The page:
Herodotus-as-Aesopian-fabulist

Yesterday I went to a superb lecture by UC Berkeley’s Leslie Kurke on Herodotus-as-Aesopian-fabulist, which ended with a discussion of the famous Hippokleides story:

At last the day arrived for the marriage feast and for the Kleisthenes’ announcement of whom he had chosen from all. Kleisthenes sacrificed one hundred cattle, and summoned both the suitors and all of the citizens of Sicyon to the banquet. After dinner, the musical competition among the suitors was held, as well as also the competition in speaking on a set theme and in these, Hippokleides surpassed all the other suitors. As the drinking continued, Hippokleides ordered the flute player to play a dance tune for him, and when the flute player obeyed he began to dance. Presumably, Hippokleides danced to his own satisfaction, but Kleisthenes, as he watched the whole business, was disturbed. Hippokleides rested for a little while, but then he ordered the servants to bring in a table, and when it had been brought in, he danced on it, first of all Lakonian dances and after that Attic dances, he stood on his head on the table and waved his legs in the air. Even though Hippokleides was no longer acceptable to him as a son-in-law, because of the shamelessness of his dancing, Kleisthenes did not wish to berate him and restrained himself during the first two sessions of dancing but when he saw him waving his legs in the air he was no longer able to restrain himself and said: “Oh son of Teisander, you have danced away your wedding”: but Hippokleides replied: “Hippokleides doesn’t care”.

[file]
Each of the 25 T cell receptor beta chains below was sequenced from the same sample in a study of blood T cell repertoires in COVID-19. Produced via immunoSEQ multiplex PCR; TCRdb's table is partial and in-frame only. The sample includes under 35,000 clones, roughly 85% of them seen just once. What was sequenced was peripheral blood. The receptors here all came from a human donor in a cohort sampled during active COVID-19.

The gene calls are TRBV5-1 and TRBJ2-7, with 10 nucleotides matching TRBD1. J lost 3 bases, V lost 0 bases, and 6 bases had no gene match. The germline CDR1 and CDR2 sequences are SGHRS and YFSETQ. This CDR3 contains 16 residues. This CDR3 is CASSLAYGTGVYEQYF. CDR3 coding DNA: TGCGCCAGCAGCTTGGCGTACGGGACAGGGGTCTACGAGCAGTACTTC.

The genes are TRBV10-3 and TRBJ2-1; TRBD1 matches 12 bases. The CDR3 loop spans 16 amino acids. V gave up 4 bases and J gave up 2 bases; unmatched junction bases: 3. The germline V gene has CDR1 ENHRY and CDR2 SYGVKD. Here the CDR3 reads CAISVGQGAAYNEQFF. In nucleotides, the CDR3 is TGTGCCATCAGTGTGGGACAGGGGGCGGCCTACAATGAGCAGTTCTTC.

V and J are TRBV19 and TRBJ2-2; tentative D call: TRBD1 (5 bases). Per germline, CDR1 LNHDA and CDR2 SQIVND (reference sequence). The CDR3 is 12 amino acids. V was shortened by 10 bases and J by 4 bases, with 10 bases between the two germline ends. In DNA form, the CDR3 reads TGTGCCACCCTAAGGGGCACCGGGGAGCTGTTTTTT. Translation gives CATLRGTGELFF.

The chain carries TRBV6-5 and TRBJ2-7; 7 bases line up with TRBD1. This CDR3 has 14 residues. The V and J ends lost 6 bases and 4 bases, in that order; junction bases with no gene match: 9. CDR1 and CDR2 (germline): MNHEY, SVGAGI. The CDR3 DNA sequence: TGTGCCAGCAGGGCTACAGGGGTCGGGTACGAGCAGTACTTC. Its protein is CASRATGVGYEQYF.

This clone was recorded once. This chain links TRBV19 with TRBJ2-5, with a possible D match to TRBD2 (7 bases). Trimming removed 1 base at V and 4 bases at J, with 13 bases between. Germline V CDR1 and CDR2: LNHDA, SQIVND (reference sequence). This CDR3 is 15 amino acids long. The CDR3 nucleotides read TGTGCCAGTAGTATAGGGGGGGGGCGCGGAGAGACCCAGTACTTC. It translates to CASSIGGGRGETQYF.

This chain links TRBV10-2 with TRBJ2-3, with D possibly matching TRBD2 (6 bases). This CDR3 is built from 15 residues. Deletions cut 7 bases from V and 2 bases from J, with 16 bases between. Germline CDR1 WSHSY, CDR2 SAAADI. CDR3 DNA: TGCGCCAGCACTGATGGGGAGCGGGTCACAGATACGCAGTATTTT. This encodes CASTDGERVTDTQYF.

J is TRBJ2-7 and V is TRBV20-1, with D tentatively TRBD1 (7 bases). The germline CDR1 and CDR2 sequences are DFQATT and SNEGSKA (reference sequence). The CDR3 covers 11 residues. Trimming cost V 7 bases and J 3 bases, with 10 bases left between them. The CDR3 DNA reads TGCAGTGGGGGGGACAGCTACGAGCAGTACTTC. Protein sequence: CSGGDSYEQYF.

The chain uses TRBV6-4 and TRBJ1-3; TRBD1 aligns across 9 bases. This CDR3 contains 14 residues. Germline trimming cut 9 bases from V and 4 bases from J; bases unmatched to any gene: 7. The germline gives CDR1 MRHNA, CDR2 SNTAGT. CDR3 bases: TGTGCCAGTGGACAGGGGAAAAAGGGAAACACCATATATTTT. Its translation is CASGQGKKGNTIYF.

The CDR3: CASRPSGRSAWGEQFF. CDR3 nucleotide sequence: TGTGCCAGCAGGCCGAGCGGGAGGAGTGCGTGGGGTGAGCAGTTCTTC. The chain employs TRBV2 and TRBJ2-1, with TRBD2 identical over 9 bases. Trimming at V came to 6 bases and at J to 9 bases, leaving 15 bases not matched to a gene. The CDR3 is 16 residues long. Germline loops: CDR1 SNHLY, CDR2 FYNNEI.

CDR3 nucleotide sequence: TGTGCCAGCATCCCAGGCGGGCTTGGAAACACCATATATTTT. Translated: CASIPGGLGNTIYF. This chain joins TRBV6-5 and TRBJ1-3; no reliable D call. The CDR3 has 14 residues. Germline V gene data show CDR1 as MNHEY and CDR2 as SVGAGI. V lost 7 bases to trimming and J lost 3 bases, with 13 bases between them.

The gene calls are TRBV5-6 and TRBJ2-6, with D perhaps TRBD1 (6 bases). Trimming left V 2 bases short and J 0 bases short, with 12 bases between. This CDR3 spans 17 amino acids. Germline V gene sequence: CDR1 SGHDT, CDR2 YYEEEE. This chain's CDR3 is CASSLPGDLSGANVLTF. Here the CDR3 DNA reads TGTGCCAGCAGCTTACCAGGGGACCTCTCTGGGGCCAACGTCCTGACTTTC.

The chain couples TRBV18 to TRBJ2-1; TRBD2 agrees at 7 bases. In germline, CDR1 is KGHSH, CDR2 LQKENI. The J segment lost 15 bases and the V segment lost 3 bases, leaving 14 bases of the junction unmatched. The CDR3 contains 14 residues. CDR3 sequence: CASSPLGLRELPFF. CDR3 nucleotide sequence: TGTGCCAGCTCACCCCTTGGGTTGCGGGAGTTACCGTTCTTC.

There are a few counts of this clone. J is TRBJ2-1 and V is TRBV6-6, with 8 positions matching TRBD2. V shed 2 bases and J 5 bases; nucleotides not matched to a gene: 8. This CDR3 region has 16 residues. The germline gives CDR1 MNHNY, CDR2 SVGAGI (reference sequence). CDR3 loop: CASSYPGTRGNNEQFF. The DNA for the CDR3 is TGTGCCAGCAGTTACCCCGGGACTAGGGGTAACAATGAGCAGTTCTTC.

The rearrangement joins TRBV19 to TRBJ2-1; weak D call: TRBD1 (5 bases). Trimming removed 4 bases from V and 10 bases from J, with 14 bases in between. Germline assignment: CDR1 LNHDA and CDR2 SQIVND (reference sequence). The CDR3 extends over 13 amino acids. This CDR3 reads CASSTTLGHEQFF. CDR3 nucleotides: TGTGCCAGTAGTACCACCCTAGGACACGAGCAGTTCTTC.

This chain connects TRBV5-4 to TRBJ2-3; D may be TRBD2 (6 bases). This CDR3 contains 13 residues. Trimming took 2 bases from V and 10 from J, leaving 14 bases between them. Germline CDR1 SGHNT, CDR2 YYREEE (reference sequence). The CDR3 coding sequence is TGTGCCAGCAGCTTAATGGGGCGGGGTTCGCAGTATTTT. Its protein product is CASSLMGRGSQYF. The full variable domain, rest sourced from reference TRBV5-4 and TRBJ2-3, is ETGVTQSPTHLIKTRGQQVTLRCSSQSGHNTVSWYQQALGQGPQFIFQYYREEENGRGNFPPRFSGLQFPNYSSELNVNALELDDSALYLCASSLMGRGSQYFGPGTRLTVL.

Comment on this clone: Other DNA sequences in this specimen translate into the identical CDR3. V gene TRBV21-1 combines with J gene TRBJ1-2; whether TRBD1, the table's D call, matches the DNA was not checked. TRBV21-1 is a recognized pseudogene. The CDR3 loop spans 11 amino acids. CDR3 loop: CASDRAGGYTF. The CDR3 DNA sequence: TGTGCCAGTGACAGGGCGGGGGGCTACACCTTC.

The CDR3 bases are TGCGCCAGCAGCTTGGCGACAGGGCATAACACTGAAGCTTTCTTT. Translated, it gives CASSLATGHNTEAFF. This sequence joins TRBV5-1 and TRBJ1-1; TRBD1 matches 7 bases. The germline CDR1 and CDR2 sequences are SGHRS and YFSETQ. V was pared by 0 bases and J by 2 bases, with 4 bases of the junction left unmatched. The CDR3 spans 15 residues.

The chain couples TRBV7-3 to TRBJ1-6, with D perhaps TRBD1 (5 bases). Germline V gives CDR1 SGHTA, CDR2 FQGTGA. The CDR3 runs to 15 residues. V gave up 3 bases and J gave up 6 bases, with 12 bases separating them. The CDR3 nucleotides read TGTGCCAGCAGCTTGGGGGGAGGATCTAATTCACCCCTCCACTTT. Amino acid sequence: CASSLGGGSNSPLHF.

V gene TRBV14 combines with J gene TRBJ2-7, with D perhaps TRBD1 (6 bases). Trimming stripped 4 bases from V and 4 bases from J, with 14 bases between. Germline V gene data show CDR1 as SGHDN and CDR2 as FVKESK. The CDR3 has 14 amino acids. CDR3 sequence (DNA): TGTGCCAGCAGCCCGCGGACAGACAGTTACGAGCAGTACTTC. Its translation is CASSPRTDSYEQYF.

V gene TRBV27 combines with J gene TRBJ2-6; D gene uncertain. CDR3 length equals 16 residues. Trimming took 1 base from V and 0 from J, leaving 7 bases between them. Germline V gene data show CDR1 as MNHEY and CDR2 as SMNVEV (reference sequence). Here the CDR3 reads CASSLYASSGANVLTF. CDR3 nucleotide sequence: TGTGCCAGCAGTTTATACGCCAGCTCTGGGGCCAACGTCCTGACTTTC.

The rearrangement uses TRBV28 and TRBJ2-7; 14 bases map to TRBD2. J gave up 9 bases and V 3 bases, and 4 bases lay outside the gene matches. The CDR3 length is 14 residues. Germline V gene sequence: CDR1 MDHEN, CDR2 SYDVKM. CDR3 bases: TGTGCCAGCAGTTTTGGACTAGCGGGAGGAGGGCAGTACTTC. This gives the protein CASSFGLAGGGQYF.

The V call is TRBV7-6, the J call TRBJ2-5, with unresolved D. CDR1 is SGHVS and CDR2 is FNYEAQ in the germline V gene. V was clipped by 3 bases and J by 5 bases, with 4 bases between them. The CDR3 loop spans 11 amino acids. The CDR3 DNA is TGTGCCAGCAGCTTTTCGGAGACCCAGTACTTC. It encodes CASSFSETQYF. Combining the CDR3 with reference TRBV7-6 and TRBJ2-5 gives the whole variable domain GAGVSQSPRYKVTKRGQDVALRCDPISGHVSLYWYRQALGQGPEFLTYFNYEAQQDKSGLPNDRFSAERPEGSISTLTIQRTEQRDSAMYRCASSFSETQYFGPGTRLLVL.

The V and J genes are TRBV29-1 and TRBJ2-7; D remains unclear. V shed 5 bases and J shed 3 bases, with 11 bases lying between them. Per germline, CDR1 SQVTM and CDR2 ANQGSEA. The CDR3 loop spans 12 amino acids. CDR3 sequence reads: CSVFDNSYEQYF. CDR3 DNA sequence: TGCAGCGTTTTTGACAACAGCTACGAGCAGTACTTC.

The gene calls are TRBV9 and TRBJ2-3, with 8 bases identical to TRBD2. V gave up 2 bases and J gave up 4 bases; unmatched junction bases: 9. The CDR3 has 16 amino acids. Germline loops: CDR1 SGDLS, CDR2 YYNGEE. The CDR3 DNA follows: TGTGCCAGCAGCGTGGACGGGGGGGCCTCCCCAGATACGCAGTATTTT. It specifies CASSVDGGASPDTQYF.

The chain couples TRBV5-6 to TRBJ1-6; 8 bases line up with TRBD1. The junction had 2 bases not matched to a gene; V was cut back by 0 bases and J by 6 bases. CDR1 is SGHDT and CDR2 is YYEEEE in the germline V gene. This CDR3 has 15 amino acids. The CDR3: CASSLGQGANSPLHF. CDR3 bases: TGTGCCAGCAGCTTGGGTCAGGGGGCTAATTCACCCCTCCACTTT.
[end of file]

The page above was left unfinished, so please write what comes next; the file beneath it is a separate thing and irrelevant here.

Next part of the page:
And today I’m very pleased to read on the BBC website that Johnny Cash’s son John Carter Cash said of his dad at the 37th Annual Country Music Awards that “It’s amazing my father had such a life that he could expose himself and still never lose his dignity”.The Man in Black doesn’t care!

Though it’s unclear whether he was waving his legs in the air at the time.

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